18 Burst results for "Jaye"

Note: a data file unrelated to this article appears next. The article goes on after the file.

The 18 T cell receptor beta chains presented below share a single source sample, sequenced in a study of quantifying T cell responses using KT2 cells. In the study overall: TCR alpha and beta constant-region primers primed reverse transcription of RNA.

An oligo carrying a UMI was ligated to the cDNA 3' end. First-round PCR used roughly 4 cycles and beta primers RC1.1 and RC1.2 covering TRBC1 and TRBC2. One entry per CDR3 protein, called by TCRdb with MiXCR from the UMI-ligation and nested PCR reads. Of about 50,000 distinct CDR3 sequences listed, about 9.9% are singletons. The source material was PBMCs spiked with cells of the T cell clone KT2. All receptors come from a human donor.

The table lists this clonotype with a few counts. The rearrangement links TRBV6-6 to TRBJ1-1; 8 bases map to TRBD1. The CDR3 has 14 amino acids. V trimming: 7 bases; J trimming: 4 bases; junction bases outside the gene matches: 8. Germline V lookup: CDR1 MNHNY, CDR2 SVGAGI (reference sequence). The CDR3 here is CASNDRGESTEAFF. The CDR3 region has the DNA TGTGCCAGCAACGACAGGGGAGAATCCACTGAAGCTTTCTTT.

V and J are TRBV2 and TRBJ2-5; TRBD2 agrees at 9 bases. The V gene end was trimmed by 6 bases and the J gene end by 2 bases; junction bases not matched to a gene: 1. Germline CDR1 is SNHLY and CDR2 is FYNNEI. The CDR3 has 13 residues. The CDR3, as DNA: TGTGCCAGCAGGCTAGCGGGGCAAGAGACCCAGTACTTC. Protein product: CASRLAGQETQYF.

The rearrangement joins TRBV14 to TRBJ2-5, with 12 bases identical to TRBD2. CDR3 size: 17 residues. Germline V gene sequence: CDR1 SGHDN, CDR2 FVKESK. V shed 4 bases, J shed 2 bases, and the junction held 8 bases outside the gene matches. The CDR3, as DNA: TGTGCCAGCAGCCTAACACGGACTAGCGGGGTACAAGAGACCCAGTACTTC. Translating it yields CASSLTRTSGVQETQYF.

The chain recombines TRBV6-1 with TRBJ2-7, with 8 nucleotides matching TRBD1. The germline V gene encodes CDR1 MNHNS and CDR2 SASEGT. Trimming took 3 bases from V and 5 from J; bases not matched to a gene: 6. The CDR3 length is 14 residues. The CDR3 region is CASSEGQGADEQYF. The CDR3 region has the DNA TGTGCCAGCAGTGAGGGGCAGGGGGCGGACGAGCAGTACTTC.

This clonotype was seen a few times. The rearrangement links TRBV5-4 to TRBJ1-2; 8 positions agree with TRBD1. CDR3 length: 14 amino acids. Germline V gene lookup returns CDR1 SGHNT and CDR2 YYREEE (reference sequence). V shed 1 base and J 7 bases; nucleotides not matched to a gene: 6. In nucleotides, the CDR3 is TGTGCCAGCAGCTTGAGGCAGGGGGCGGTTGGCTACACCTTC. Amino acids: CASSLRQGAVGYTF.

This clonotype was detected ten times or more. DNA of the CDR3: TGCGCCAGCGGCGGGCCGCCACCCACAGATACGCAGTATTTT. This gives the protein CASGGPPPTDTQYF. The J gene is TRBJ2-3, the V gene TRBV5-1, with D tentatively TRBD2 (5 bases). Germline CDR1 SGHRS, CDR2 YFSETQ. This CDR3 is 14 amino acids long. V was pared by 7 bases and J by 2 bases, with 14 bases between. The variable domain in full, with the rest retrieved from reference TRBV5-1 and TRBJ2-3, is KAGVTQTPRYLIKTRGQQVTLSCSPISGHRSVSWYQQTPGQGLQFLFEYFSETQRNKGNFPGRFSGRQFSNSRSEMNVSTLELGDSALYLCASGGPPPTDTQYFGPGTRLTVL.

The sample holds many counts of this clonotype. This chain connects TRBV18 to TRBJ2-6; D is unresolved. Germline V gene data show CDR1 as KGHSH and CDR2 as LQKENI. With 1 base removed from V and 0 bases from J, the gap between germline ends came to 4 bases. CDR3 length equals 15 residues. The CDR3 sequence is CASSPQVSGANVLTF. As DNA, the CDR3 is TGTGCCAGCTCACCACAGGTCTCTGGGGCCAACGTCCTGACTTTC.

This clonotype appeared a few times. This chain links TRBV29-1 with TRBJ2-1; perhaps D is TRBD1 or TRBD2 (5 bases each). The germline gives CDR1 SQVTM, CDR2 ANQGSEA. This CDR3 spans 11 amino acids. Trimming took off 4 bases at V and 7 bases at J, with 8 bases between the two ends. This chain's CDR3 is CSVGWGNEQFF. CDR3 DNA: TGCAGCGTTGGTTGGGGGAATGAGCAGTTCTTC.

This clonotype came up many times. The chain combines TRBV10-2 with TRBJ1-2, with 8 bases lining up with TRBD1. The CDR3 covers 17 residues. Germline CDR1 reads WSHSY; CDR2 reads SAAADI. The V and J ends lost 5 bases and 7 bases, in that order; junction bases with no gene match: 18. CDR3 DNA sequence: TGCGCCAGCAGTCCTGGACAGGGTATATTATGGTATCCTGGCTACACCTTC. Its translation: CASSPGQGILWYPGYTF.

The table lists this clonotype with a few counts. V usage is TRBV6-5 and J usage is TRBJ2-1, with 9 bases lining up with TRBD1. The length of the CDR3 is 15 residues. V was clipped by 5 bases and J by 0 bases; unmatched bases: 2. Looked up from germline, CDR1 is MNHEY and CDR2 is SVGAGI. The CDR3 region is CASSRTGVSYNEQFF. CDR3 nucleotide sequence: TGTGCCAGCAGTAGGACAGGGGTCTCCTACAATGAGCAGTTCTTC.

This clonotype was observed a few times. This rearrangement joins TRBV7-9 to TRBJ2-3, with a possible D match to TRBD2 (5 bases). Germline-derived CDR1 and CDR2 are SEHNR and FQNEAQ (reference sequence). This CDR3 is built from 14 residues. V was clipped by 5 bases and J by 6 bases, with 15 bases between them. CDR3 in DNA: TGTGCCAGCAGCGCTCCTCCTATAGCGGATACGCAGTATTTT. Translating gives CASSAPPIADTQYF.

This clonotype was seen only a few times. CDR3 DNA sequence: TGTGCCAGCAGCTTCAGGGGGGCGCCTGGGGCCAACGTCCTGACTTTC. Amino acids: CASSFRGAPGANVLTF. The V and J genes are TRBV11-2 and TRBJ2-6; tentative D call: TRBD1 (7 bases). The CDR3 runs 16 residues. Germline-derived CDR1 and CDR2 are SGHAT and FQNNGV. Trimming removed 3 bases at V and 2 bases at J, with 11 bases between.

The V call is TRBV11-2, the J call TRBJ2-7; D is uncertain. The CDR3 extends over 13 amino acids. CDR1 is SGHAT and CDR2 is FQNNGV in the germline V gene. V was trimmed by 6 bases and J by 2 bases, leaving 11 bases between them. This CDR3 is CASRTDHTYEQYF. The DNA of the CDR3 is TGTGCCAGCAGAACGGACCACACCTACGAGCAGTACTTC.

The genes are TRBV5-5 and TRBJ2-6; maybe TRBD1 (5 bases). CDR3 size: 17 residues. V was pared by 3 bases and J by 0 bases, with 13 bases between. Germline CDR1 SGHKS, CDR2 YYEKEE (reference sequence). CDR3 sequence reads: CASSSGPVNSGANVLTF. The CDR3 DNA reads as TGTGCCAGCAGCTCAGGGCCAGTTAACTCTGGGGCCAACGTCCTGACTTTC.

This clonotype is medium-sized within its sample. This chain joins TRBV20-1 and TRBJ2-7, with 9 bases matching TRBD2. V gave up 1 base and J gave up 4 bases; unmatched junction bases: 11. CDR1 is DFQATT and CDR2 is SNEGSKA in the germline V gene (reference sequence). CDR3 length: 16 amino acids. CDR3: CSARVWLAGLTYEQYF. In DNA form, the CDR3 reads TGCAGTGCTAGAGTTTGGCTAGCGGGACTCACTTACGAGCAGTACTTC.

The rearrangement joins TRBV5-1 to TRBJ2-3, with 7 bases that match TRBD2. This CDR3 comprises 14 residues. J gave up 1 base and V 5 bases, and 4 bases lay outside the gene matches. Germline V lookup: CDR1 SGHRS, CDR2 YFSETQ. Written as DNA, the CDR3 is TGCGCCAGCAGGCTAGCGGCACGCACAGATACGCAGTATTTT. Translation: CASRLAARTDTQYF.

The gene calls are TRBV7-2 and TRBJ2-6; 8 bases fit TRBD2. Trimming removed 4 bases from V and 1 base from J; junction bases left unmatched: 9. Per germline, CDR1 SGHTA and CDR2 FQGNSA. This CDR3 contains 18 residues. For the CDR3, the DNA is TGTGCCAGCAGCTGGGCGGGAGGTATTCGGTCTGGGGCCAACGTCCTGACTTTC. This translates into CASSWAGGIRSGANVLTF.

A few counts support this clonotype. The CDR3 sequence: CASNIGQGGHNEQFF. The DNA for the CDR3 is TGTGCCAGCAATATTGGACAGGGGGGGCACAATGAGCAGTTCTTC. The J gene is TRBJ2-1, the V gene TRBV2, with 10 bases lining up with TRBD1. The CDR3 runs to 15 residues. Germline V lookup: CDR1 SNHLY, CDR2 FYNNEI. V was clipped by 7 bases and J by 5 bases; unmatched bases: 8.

"jaye" Discussed on Dose of Leadership